For Building B, the levelling survey determined that there had been some heave to the centre of the slab with a central high spot of 30mm. A void was also discovered under one side of the building. The key objectives for Building B were re-levelling and void filling. A target was set to lift the edge beams of the building towards level within a tolerance of +/-20mm. Unlike Building A, for Building B all the injection points were to be located on the exterior of the building.


Mainmark primarily used JOG, a non-invasive, highly precise system of grout injection, to remediate both buildings. This technology was originally developed in Japan and has been used extensively to re-level large, complex (and seismically settled) structures, including apartment blocks and office buildings up to 12-storeys. It works by delivering a mix of high mobility cementitious grout to targeted areas of the structure’s footings customised for the conditions presented on site. The injection process is fast and efficient, with no excavation required, allowing the existing floor slab to remain in place, with minimal disruption to the building’s occupants and owners.

The cementitious grout is applied through narrow injection ports, typically 25mm-40mm in diameter, and controlled using a central computer that can monitor up to 128 points at any one time. The process is carried out as one continuous operation, automatically circulating the grout to each point as required, allowing the structure to be raised evenly and gradually without causing further stress to the structure.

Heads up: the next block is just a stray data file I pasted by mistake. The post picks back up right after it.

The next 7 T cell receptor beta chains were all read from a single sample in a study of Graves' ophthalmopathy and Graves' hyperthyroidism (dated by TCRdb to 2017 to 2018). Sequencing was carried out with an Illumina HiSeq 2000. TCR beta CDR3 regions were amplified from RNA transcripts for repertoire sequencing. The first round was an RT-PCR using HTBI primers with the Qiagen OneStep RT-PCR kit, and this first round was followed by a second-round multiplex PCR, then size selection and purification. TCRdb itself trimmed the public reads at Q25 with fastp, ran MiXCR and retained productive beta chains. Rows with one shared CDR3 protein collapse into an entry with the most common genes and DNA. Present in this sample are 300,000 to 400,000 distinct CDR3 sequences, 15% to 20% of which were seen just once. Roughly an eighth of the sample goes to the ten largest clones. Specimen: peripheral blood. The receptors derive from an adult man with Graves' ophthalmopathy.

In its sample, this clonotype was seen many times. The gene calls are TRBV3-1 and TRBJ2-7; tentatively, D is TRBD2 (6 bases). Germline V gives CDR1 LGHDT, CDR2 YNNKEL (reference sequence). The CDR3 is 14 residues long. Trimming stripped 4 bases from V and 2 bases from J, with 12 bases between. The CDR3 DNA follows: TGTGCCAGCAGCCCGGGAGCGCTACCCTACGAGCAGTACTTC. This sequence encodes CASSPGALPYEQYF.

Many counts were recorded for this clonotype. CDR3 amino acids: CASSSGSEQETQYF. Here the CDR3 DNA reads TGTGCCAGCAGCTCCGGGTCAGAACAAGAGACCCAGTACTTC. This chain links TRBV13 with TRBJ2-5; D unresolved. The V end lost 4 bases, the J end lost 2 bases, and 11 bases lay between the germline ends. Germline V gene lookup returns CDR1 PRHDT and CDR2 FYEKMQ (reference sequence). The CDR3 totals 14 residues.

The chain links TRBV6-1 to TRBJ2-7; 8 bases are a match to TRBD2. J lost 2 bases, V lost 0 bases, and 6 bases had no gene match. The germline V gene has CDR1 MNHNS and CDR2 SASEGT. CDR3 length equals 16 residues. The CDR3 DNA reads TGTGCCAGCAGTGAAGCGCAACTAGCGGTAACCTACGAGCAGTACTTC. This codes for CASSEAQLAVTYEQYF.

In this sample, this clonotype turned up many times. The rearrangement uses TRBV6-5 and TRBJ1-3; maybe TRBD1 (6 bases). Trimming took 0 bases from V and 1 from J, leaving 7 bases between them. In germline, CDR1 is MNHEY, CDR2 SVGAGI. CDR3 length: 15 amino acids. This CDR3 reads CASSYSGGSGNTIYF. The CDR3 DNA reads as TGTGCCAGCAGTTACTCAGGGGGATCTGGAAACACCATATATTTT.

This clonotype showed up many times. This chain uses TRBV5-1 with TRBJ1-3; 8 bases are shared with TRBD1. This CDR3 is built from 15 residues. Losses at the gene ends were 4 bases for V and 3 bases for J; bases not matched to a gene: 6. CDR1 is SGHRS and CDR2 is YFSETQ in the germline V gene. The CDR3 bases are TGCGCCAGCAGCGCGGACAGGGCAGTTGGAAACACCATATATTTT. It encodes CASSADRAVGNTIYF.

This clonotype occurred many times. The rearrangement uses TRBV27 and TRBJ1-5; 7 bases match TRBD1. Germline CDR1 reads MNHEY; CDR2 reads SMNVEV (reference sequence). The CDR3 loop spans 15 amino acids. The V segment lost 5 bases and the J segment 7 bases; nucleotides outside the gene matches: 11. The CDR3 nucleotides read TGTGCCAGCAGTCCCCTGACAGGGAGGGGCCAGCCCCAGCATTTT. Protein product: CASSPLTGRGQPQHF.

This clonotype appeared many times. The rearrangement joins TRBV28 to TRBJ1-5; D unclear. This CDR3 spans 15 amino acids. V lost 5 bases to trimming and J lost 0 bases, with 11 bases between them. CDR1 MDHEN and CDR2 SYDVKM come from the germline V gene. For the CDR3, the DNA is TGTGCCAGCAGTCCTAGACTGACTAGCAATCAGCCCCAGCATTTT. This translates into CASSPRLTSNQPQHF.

Although similar in nature, the two buildings were treated as separate projects. Building A was the first to undergo repairs. Mainmark installed 74 JOG injection points, 40mm in diameter, at varying depths of up to 2.7m in some locations. Injections points were made by hand using specialised drills to drill through to the foundations of the underlying structure. As injections this deep are rare, extra-long drill bits were custom made for the project.

As most of the injection points were inside the building, it was necessary to carefully select the injection location points, to minimise disturbance to the commercial tenants. Each point was connected to a pump via hoses leading to the building exterior. Mainmark used cable ramps and tape to minimise the visible and physical obstructions while the works were carried out. This allowed the occupants to conduct their business without significant disruption.